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An excerpt from www.HouseOfNames.com archives copyright 2000 - 2017


The ancestors of the name Chesbirk date back to the Anglo-Saxon tribes of Britain. The name is derived from when the Chesbirk family lived in Cheshire, a county in the northeast of England on the border with Wales. It is from the name of the county that the family name is derived. The name meant "a dweller in a town in Cheshire." This is because the suffix -borough indicated residence in a town.

Chesbirk Early Origins



The surname Chesbirk was first found in Lincolnshire where they held a family seat from very ancient times, some say well before the Norman Conquest and the arrival of Duke William at Hastings in 1066 A.D.

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Chesbirk Spelling Variations


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Chesbirk Spelling Variations



It is only in the last few hundred years that the English language has been standardized. For that reason, early Anglo-Saxon surnames like Chesbirk are characterized by many spelling variations. As the English language changed and incorporated elements of other European languages, even literate people changed the spelling of their names. The variations of the name Chesbirk include: Chesbrough, Cheesebourgh, Cheesbrough, Cheseborough, Chesebrough and many more.

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Chesbirk Early History


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Chesbirk Early History



This web page shows only a small excerpt of our Chesbirk research. Another 226 words (16 lines of text) covering the years 1594, 1667 and 1649 are included under the topic Early Chesbirk History in all our PDF Extended History products and printed products wherever possible.

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Chesbirk Early Notables (pre 1700)


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Chesbirk Early Notables (pre 1700)



More information is included under the topic Early Chesbirk Notables in all our PDF Extended History products and printed products wherever possible.

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Chesbirk In Ireland


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Chesbirk In Ireland



Some of the Chesbirk family moved to Ireland, but this topic is not covered in this excerpt. Another 45 words (3 lines of text) about their life in Ireland is included in all our PDF Extended History products and printed products wherever possible.

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The Great Migration


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The Great Migration



Many English families tired of political and religious strife left Britain for the new colonies in North America. Although the trip itself offered no relief - conditions on the ships were extremely cramped, and many travelers arrived diseased, starving, and destitute - these immigrants believed the opportunities that awaited them were worth the risks. Once in the colonies, many of the families did indeed prosper and, in turn, made significant contributions to the culture and economies of the growing colonies. An inquiry into the early roots of North American families has revealed a number of immigrants bearing the name Chesbirk or a variant listed above: William Cheesebrough who settled in Boston Massachusetts and later moved to Salem, with his wife Anne, daughter Sarah, and three sons, Peter, Samuel, and Nathanial, in 1630..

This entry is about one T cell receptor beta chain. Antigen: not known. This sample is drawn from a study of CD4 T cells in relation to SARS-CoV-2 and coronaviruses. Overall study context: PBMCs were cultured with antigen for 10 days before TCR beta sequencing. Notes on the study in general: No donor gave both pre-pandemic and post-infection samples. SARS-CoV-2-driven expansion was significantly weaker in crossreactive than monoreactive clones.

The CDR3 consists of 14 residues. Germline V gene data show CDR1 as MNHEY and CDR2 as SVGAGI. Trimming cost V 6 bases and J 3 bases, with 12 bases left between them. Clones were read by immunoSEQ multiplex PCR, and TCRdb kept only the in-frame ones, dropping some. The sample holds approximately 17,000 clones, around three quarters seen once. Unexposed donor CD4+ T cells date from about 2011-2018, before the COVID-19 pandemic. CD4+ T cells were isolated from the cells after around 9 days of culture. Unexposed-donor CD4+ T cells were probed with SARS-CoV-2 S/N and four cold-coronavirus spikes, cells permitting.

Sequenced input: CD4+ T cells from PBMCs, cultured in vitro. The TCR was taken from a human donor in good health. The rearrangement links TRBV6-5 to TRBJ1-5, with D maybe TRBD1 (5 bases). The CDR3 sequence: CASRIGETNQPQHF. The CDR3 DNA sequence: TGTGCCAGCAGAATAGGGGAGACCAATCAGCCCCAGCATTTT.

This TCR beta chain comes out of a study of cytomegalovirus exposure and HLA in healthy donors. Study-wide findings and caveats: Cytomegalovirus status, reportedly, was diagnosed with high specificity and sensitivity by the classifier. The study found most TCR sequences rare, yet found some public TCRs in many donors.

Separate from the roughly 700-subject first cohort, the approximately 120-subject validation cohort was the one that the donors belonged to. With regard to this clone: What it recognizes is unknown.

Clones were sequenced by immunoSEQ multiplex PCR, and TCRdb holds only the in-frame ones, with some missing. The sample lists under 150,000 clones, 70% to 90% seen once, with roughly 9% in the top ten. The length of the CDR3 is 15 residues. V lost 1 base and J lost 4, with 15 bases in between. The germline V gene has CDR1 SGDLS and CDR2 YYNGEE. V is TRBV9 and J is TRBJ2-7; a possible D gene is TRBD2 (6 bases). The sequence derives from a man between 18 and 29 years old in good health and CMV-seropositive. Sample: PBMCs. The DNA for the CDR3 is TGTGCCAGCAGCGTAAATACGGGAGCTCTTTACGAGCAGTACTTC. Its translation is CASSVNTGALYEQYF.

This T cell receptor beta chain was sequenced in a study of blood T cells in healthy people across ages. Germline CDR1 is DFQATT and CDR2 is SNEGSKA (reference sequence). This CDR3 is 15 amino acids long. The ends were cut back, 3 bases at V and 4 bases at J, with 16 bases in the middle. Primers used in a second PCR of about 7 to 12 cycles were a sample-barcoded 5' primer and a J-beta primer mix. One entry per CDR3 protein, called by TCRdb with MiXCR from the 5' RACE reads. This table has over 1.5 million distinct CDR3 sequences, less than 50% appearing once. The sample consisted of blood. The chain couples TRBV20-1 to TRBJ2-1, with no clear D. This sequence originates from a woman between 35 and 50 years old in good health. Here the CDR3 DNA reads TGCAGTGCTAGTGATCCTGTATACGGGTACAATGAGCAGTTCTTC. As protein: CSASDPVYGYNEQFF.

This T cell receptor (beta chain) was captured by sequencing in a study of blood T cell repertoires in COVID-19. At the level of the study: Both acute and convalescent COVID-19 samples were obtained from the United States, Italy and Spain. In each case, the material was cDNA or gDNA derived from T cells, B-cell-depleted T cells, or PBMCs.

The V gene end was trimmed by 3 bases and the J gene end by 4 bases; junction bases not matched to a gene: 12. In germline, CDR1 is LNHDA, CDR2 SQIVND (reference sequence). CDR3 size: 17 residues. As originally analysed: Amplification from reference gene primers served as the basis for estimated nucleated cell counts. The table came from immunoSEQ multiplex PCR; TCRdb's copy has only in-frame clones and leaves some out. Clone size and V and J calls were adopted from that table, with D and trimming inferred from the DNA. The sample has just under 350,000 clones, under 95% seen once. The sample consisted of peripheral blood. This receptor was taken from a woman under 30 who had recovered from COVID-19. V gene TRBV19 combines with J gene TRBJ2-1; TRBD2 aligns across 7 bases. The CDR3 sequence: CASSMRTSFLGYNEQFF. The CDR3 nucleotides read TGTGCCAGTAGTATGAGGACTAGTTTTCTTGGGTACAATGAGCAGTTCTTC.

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Chesbirk Family Crest Products


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Chesbirk Family Crest Products




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See Also


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See Also




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Citations


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Citations



    Other References

    1. Hitching, F.K and S. Hitching. References to English Surnames in 1601-1602. Walton On Thames: 1910. Print. (ISBN 0-8063-0181-3).
    2. Burke, John Bernard Ed. The Roll of Battle Abbey. Baltimore: Genealogical Publishing. Print.
    3. Hinde, Thomas Ed. The Domesday Book England's Heritage Then and Now. Surrey: Colour Library Books, 1995. Print. (ISBN 1-85833-440-3).
    4. Bullock, L.G. Historical Map of England and Wales. Edinburgh: Bartholomew and Son, 1971. Print.
    5. Crispin, M. Jackson and Leonce Mary. Falaise Roll Recording Prominent Companions of William Duke of Normandy at the Conquest of England. Baltimore: Genealogical Publishing. Print.
    6. Burke, Sir Bernard. Genealogical and Heraldic History of the Peerage and Baronetage, The Privy Council, Knightage and Compainonage. London: Burke Publishing, 1921. Print.
    7. Virkus, Frederick A. Ed. Immigrant Ancestors A List of 2,500 Immigrants to America Before 1750. Baltimore: Genealogical Publishing, 1964. Print.
    8. MacAulay, Thomas Babington. History of England from the Accession of James the Second 4 volumes. New York: Harper and Brothers, 1879. Print.
    9. Bowman, George Ernest. The Mayflower Reader A Selection of Articales from The Mayflower Descendent. Baltimore: Genealogical Publishing. Print.
    10. Sanders, Joanne McRee Edition. English Settlers in Barbados 1637-1800. Baltimore: Genealogical Publishing. Print.
    11. ...

    The Chesbirk Family Crest was acquired from the Houseofnames.com archives. The Chesbirk Family Crest was drawn according to heraldic standards based on published blazons. We generally include the oldest published family crest once associated with each surname.

    This page was last modified on 24 August 2017 at 11:41.

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